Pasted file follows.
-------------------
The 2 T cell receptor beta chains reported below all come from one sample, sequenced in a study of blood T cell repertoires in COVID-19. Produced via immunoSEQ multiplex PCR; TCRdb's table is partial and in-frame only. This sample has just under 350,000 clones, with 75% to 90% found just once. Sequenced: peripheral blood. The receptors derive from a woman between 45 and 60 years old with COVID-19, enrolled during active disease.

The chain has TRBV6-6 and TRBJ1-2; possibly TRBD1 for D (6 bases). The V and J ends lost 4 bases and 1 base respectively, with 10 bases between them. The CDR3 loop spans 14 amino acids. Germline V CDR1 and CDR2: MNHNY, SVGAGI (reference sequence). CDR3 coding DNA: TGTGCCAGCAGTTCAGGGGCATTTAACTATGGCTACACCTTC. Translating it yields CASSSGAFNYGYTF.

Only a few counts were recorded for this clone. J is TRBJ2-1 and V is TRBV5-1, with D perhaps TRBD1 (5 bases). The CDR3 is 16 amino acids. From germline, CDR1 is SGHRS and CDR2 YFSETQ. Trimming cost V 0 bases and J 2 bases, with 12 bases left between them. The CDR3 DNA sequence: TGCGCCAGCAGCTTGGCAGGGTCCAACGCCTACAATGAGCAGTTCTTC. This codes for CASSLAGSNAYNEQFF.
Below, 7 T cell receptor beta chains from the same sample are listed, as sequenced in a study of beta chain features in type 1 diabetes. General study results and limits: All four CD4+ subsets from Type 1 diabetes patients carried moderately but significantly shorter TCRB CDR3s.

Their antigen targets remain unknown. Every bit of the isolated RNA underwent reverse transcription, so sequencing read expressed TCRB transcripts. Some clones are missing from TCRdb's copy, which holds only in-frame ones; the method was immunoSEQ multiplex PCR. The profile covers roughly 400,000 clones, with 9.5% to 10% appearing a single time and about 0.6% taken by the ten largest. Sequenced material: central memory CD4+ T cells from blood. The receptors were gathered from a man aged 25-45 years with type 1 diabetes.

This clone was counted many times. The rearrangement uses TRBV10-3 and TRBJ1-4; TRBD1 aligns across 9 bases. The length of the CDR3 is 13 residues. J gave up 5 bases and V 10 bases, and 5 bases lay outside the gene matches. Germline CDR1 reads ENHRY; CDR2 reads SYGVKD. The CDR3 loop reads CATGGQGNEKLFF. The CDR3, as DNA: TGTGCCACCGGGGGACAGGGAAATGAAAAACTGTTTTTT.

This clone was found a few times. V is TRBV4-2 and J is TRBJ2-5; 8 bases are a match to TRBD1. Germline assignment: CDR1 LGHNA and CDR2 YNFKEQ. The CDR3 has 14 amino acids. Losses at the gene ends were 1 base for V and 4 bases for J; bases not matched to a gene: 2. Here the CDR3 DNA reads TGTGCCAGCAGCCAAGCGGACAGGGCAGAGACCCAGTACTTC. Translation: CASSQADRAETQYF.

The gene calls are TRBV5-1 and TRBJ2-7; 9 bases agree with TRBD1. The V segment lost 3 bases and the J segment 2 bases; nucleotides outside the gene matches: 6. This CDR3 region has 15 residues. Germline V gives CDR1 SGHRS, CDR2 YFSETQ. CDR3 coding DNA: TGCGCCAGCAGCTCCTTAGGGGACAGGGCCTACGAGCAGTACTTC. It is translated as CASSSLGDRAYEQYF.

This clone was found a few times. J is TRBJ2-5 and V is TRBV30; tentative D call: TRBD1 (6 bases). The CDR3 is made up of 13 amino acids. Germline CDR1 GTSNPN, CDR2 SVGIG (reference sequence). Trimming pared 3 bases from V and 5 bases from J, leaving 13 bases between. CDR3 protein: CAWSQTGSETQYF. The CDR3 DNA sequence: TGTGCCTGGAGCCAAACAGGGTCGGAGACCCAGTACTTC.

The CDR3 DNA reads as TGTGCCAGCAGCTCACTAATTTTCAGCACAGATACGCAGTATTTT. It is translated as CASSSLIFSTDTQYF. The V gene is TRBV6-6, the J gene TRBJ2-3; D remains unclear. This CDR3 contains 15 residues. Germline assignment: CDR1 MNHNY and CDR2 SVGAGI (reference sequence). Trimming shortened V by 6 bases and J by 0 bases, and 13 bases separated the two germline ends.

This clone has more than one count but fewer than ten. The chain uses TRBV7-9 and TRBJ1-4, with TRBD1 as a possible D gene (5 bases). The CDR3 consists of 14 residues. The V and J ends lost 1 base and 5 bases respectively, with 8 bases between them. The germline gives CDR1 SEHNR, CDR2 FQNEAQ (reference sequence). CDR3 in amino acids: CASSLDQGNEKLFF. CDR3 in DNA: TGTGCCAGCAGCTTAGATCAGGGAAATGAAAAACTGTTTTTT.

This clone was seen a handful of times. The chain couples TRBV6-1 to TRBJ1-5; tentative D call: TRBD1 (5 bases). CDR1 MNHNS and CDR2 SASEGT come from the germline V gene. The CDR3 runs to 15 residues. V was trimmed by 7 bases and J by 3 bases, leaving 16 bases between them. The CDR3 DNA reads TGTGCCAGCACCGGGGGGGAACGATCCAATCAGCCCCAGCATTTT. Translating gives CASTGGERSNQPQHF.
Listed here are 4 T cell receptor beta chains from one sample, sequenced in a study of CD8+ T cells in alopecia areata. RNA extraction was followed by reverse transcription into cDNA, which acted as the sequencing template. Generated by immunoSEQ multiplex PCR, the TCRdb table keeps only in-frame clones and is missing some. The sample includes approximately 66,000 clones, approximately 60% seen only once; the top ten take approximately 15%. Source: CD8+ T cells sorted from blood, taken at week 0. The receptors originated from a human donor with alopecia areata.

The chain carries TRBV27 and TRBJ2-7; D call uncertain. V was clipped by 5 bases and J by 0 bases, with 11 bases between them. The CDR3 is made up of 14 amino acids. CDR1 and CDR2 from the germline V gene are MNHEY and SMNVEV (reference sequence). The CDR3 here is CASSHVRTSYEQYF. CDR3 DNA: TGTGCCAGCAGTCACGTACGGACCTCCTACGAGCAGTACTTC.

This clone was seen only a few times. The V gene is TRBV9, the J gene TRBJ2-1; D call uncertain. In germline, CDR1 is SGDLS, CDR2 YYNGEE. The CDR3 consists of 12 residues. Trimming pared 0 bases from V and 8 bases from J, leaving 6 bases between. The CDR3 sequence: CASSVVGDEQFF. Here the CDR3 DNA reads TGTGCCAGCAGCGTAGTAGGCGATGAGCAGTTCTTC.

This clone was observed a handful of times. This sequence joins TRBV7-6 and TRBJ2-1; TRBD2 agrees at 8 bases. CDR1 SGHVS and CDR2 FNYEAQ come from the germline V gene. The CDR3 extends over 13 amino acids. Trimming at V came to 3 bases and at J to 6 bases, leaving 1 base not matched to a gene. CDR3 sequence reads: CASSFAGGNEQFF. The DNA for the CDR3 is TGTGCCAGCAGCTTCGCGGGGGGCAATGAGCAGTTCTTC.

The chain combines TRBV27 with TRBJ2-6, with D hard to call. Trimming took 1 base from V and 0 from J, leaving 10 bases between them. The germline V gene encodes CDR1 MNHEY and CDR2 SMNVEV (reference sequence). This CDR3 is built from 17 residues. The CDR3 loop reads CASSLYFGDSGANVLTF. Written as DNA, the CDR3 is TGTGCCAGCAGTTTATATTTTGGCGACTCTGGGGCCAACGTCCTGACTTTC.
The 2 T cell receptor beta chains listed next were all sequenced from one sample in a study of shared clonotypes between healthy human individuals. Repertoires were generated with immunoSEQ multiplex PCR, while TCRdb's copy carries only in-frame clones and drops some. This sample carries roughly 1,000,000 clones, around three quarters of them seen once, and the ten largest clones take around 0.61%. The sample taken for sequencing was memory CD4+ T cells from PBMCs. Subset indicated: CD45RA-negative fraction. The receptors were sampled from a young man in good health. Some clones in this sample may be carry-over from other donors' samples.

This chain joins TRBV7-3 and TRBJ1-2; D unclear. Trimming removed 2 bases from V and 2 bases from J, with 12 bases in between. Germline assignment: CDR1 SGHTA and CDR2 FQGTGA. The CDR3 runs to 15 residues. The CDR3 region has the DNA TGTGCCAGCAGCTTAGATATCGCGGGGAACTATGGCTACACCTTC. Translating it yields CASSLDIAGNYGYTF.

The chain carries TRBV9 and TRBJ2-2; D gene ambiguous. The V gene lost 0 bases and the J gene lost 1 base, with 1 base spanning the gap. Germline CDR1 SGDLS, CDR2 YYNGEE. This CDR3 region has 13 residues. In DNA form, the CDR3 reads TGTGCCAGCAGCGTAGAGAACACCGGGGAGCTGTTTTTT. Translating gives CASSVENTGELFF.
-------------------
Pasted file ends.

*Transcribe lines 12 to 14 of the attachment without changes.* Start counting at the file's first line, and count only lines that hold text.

This clone was seen a handful of times. The chain couples TRBV6-1 to TRBJ1-5; tentative D call: TRBD1 (5 bases). CDR1 MNHNS and CDR2 SASEGT come from the germline V gene. The CDR3 runs to 15 residues. V was trimmed by 7 bases and J by 3 bases, leaving 16 bases between them. The CDR3 DNA reads TGTGCCAGCACCGGGGGGGAACGATCCAATCAGCCCCAGCATTTT. Translating gives CASTGGERSNQPQHF.
Listed here are 4 T cell receptor beta chains from one sample, sequenced in a study of CD8+ T cells in alopecia areata. RNA extraction was followed by reverse transcription into cDNA, which acted as the sequencing template. Generated by immunoSEQ multiplex PCR, the TCRdb table keeps only in-frame clones and is missing some. The sample includes approximately 66,000 clones, approximately 60% seen only once; the top ten take approximately 15%. Source: CD8+ T cells sorted from blood, taken at week 0. The receptors originated from a human donor with alopecia areata.

The chain carries TRBV27 and TRBJ2-7; D call uncertain. V was clipped by 5 bases and J by 0 bases, with 11 bases between them. The CDR3 is made up of 14 amino acids. CDR1 and CDR2 from the germline V gene are MNHEY and SMNVEV (reference sequence). The CDR3 here is CASSHVRTSYEQYF. CDR3 DNA: TGTGCCAGCAGTCACGTACGGACCTCCTACGAGCAGTACTTC.